It pains me to say this, as a musician and as a lover of film scores and video-game music since the original NES Castlevania and Mega Man games, but maybe horror games shouldn't have music then. Hollywood movies of the last 30 years or so have become allergic to silence: every scene needs to be awash in either: a) dialogue, b) some pop/rap/rock song, c) an oppressive Hollywood-sounding score, or d) explosions. Sometimes silence, or just background sound, is more effective.

Damn did you hit the bullseye with your last comment. Silence is treated as a disease by major Hollywood producers, they feel that since the drama and the plot itself is not captivating enough, to grab (and keep) their audience's attention they have to constantly punctuate the scene with music. To be fair though, sometimes the composition is warranted, as it was in Star Wars and TLotR---but I don't think I would want any musical score distracting me from Faustess' monologue,

His comments about Dead Space were absolutely true, and I even found it as I played.

"Hm. A twisting corridor with plenty of entry points for me to be ambushed. Hey, let me try something."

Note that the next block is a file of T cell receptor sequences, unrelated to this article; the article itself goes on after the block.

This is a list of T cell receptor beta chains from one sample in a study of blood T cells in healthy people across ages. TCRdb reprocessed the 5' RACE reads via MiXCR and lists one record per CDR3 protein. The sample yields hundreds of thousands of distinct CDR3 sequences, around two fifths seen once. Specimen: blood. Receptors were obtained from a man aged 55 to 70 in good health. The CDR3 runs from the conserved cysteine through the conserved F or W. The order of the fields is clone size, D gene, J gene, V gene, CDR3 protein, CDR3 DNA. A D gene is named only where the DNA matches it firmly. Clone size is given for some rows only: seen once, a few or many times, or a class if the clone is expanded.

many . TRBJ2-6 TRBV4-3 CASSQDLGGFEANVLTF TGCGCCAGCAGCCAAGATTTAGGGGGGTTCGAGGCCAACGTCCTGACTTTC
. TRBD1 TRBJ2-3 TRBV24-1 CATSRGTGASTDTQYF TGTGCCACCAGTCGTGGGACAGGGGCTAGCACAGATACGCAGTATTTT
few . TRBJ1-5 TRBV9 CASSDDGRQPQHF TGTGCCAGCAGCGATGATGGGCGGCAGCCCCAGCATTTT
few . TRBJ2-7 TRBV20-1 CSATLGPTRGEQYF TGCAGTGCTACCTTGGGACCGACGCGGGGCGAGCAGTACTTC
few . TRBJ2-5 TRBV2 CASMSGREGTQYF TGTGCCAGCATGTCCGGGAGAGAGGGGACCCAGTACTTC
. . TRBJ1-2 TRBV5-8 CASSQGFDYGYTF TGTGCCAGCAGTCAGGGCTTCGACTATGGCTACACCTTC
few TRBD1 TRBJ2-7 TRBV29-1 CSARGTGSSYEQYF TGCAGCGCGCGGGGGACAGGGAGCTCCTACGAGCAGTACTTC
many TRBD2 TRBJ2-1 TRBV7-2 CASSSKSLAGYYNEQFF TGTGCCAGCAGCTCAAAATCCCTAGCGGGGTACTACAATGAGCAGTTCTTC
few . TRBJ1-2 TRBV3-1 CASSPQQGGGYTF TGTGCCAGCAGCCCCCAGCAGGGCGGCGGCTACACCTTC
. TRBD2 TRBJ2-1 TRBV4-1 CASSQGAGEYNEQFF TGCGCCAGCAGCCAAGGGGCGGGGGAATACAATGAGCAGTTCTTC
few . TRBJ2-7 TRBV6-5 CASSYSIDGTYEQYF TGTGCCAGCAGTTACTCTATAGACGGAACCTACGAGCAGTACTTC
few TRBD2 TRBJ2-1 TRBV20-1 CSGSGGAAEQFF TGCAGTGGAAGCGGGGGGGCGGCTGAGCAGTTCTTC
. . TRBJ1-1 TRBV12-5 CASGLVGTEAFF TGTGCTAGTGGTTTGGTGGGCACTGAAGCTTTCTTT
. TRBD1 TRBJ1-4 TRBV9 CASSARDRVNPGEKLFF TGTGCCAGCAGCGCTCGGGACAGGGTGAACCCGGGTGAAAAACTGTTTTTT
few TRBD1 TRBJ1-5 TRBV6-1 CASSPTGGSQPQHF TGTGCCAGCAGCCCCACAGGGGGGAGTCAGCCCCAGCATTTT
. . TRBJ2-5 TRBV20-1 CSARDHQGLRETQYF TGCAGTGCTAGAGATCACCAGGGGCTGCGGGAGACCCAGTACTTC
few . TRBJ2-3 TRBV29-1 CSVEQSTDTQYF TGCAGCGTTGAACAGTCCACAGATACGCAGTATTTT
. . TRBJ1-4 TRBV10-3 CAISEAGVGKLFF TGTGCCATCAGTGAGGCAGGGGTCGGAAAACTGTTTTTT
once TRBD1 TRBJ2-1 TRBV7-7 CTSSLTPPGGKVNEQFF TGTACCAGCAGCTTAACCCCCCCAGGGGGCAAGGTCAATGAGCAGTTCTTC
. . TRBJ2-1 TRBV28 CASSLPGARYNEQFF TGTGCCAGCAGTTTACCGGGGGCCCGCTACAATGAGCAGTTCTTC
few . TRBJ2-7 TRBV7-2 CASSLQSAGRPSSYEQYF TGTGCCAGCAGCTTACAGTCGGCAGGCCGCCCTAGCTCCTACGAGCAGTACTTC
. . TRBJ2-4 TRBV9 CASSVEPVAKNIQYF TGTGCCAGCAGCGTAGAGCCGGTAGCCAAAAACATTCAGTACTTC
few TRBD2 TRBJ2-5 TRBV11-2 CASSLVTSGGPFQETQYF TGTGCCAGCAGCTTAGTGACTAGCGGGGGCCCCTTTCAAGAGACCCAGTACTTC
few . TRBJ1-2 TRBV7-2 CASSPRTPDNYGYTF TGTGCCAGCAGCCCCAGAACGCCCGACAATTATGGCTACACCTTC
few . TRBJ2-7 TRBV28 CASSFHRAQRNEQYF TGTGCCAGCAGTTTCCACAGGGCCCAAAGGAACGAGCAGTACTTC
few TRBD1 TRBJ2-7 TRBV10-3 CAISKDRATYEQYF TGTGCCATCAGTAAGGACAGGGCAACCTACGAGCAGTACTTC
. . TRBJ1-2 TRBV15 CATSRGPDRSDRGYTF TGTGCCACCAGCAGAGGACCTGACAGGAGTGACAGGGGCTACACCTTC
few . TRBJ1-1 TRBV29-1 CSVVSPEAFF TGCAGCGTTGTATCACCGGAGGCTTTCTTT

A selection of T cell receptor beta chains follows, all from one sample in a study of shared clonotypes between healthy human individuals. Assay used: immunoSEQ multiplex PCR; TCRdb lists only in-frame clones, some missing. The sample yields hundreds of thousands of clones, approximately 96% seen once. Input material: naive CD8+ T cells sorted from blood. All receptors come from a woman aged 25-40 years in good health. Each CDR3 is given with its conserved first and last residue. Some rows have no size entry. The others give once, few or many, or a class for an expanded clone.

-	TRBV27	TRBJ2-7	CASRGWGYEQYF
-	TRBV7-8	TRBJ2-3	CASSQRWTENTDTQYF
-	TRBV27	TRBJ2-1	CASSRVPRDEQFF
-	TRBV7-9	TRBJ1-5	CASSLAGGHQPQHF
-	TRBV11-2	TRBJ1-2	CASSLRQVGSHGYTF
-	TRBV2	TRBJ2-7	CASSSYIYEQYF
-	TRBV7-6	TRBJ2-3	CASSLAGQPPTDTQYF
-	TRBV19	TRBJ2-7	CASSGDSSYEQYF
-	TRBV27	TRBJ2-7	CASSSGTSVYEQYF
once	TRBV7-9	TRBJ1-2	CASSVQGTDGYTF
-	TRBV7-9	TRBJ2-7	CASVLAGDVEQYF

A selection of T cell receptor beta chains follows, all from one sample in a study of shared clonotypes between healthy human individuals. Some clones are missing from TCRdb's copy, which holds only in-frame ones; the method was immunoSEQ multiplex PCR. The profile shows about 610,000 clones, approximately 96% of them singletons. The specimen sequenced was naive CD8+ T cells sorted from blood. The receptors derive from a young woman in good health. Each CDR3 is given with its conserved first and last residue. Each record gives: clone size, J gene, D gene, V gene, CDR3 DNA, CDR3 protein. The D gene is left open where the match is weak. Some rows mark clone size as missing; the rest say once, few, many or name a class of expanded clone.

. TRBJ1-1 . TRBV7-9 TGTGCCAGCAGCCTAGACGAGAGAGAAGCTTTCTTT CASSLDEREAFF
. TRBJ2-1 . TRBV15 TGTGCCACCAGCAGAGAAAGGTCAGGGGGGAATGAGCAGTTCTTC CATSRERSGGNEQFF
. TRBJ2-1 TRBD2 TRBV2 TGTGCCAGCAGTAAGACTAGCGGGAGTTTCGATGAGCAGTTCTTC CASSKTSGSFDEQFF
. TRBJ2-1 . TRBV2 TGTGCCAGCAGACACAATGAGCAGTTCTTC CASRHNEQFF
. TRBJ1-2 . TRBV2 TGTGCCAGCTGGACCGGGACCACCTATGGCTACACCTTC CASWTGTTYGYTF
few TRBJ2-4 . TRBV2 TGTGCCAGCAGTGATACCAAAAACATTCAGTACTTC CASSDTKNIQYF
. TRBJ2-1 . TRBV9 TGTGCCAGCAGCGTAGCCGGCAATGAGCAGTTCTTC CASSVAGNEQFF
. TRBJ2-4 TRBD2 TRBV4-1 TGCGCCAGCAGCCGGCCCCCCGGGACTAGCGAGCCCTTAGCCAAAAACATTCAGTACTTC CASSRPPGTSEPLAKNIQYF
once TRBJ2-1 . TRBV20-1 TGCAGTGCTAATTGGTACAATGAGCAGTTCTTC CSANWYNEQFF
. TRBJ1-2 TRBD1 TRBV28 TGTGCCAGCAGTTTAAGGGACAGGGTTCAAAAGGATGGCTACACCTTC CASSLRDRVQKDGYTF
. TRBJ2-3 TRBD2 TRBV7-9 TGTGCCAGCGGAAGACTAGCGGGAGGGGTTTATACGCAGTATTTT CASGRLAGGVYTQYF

(I close my eyes and walk forward. I hear a violin, open my eyes, blast the monster)
"...Yup. Works like a charm."

FEAR had one or two good moments that went off utter surprise. For instance, they put health and ammo down this small alleyway for you to take. When you grab it and turn back, Alma is there. BOO! (vanish)

these mistakes are true about horror games. but horror games ONLY IMO :
the one mentioned about "Action Cutscenes", well, one of the reasons i enjoyed Devil May Cry 3 were the cutscenes. so i guess they can work sometimes ...


Music that gets more exciting when enemies are around and calms down when they're all dead.

Christ, I can't even begin to speculate when games started doing this. The first time I remember noticing it was in the original Serious Sam, which was a hectic kill-em-all arena shooter where the music thing admittedly served the useful purpose of indicating when you'd cleared up the last few stragglers. But in horror games like Alan Wake, when the experience is ostensibly based around tension, all it does is undermine that tension by signposting it.